And then the other main event was the Beowulf Bash at the Seattle Aquarium with a live band and food and more drinks!
Yes, that poster is in with the fishes. Those Beowulf people are pretty crazy.
So Southern Man ate and drank and chatted and explored the aquarium and generally had a grand time until alcohol and exhaustion finally overcame him and he limped back home for a much-needed night's sleep.
And the next day as he was editing this post Southern Man googled for more info on the Bash and got this result...
That's right - five minutes after typing "Beowulf party" into the blog he's the fourth hit on Google. Epic Win!
Sunday, November 13, 2011
Our SC11 sessions kicked off with talks about the Undergraduate Computational Engineering and Sciences (UCES) program finalists. Or, in other words, work by undergrads who are way smarter than Southern Man was at that age. One of the talks was by LittleFe guru Charlie Peck and he was followed by the ever-dynamic master of supercomputing Henry Neeman, which took us to lunchtime.
Now comes the real purpose of our trip. As Charlie pointed out in his talk, single-core is dead. In a year you won't be able to buy a single-core phone, much less a single-core computer. Thus, we should be teaching multicore programming from the outset. But teaching on a production supercomputer isn't easy - you submit your job, you wait ten minutes to ten hours, you get an email stating what you did wrong, and repeat until you figure things out. And you don't want to teach on a production machine anyway; it's too busy doing weather models and physics and chemistry. And on top of that production machines are high maintenance and are not quite as reliable as one would hope - our local supercomputer goes down all the time (usually with cooling problems; it sits under enough air conditioning for a small city and that's barely enough). And teachers should be teaching, not administering a computer. Thus, LittleFe - a portable, lightweight, low-maintenance mini-supercomputer designed for classroom teaching that you program just the way you would the real thing - and if you screw up, you can just reboot without a dozen production-machine scientists screaming and sending you hate mail.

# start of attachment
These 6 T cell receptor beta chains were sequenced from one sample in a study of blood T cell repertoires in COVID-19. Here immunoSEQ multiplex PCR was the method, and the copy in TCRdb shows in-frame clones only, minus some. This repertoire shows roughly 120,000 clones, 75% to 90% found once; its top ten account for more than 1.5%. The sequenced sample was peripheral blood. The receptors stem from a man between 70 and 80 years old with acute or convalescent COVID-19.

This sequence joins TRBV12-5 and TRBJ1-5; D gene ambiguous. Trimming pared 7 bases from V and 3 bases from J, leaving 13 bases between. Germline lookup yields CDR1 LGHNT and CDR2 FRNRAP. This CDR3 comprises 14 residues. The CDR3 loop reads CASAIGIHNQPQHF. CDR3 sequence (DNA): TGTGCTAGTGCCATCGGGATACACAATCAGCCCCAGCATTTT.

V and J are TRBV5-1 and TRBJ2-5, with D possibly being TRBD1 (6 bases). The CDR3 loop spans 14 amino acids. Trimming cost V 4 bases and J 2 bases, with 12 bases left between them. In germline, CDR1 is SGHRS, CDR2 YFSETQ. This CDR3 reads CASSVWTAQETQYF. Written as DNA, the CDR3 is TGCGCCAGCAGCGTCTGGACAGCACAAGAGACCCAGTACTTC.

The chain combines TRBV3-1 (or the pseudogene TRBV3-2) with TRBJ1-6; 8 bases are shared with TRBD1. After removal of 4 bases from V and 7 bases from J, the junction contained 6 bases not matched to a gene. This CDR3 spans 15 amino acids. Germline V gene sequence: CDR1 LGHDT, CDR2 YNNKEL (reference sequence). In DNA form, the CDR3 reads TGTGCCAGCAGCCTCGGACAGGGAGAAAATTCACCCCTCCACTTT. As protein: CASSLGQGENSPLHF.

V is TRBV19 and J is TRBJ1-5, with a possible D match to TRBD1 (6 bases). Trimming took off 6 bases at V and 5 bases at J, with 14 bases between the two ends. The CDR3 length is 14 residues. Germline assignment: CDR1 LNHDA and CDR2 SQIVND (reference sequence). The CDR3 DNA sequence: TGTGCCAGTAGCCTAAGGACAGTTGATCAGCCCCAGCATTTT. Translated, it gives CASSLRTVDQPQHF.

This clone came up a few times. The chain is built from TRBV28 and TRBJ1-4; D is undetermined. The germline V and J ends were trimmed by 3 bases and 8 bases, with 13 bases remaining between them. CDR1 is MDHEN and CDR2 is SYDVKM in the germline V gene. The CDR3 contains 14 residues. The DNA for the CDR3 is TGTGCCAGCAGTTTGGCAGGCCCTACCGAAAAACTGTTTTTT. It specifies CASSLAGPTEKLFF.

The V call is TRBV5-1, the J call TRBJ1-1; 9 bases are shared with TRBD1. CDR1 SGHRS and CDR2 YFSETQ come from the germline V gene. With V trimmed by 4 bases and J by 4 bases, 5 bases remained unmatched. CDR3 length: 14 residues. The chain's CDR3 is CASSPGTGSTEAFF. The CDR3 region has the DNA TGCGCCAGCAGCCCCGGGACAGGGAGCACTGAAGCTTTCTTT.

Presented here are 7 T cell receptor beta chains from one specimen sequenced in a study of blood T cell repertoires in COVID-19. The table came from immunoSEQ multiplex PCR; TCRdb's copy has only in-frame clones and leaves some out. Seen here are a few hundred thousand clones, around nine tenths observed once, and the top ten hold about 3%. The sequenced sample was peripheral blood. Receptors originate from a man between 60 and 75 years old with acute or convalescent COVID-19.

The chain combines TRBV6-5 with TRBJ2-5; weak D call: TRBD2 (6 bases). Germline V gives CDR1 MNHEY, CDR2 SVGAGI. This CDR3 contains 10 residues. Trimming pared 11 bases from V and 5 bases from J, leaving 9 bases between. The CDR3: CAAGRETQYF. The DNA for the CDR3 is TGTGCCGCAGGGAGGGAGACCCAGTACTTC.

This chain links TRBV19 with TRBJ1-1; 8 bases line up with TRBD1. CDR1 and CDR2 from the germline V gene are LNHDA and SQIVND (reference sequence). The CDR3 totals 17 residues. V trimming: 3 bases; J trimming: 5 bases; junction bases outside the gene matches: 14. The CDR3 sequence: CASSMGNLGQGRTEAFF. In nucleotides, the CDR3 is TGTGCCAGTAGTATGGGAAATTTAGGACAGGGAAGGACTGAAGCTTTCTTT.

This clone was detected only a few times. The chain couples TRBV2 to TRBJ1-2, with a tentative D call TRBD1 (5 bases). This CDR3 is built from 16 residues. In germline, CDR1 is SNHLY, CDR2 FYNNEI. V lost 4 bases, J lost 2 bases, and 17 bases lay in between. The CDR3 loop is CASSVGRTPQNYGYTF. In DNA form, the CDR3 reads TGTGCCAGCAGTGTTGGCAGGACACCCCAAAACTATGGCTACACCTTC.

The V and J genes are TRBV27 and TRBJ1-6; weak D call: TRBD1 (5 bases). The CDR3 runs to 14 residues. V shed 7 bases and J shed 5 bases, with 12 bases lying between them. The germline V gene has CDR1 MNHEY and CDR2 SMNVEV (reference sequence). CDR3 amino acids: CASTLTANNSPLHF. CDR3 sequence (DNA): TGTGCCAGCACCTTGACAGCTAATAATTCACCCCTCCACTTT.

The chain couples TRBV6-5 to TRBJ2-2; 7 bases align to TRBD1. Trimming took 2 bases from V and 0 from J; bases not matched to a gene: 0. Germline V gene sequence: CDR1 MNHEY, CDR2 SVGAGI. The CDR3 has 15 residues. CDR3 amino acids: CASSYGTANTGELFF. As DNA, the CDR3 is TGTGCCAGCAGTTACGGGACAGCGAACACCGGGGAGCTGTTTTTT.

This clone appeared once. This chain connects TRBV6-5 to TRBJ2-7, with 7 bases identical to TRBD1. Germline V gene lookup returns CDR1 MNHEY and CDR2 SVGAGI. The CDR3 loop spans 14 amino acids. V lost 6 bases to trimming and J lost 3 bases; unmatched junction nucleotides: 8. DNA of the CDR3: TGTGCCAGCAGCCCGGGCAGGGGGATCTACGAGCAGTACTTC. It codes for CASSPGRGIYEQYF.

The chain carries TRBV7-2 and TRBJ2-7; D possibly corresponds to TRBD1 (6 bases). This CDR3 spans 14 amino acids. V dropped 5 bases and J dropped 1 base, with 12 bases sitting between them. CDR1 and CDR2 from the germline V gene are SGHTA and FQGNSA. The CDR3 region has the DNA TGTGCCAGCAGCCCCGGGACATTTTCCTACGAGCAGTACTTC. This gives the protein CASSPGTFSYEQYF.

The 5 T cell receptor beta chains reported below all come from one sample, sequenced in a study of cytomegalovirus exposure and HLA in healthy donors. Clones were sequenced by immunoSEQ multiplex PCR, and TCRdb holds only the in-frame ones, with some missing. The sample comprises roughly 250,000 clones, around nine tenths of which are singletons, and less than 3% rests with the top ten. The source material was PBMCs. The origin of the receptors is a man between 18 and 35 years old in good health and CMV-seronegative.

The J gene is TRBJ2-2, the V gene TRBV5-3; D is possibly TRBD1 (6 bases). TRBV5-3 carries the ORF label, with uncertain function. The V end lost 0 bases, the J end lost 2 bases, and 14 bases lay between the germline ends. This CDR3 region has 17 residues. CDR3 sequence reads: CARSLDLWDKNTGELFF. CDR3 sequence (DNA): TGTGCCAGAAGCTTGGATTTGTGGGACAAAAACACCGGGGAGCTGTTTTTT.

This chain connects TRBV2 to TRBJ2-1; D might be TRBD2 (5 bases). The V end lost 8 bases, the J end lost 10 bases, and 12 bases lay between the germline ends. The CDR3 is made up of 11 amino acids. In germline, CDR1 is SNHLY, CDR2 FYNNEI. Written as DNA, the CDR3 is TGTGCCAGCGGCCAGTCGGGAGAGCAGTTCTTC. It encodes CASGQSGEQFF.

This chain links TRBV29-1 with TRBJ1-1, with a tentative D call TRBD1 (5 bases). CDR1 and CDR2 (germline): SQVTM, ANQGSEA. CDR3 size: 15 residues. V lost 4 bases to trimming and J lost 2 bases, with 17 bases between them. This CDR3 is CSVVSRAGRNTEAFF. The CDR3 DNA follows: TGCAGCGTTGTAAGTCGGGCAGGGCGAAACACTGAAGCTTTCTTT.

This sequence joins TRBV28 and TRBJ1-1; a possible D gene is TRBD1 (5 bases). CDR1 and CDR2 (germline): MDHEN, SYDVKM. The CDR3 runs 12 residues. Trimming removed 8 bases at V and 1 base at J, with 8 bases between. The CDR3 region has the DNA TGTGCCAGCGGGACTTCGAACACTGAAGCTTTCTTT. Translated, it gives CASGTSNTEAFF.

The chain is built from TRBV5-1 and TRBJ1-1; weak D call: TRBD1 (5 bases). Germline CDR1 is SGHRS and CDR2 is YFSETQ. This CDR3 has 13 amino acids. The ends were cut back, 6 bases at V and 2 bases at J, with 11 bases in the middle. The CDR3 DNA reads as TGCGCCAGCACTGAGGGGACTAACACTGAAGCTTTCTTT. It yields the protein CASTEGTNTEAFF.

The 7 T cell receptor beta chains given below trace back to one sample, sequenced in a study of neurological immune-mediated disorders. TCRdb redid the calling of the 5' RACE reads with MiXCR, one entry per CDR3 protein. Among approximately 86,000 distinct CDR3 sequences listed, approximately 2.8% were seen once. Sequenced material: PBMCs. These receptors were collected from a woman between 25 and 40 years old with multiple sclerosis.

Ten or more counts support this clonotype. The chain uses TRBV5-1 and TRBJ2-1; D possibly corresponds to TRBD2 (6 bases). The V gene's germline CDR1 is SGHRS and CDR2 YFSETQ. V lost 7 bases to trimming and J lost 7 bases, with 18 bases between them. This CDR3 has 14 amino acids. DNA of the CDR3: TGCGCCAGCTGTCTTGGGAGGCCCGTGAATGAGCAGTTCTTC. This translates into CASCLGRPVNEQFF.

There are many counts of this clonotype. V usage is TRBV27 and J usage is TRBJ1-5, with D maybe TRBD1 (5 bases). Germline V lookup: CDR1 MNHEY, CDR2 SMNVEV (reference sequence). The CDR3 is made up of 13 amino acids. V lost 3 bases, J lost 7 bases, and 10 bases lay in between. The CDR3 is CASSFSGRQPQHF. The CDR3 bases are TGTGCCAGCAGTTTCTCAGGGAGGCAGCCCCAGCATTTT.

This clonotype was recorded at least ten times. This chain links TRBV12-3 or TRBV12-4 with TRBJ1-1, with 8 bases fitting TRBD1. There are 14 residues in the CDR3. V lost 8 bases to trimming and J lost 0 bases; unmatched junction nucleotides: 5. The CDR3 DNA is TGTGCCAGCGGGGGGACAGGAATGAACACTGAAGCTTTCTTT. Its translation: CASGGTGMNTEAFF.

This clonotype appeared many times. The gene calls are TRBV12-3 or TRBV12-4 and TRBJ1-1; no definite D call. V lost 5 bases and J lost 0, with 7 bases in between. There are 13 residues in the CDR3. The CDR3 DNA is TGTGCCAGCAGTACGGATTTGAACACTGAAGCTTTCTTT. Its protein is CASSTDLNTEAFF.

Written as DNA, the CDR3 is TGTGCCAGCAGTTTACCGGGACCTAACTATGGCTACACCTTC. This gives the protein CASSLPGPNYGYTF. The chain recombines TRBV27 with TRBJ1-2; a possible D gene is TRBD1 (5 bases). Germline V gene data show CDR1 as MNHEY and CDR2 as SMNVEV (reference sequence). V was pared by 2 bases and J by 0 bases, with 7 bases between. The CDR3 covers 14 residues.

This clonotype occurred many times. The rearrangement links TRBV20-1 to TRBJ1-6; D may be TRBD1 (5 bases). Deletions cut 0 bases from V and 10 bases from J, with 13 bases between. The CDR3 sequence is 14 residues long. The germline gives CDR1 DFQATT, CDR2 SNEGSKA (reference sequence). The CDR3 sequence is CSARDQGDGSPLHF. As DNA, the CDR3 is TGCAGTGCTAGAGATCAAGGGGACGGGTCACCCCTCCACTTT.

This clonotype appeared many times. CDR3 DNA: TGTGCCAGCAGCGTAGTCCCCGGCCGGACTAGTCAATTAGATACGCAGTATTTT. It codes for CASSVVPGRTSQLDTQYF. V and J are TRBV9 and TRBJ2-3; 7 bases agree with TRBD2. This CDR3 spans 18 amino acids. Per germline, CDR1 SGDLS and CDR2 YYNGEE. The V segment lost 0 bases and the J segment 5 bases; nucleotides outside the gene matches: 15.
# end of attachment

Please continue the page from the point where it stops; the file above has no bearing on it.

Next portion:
Beginning construction...photo by one of our assistants, who spent as much time juggling cameras as actually assisting. Not that we needed that much help...
Building the chassis. Photo by an assistant using Dr. S's camera.
Dr. S and Dr. A mounting the mainboards...photo by Southern Man.
Done! Photo by an assistant using Dr.A's camera. It was about this time that Charlie came by and claimed that we were the first team in the history of LittleFe to do a buildout in jackets and ties.
LittleFe buildout assistant Mobeen manages the head node first boot...photo by Southern Man.
All nodes up and running! Photo by Southern Man.
A little historical perspective: in the early 1990s the SX-3 was the fastest computer on the planet. LitteFe blows it away, costs less than $2500, and has wheels.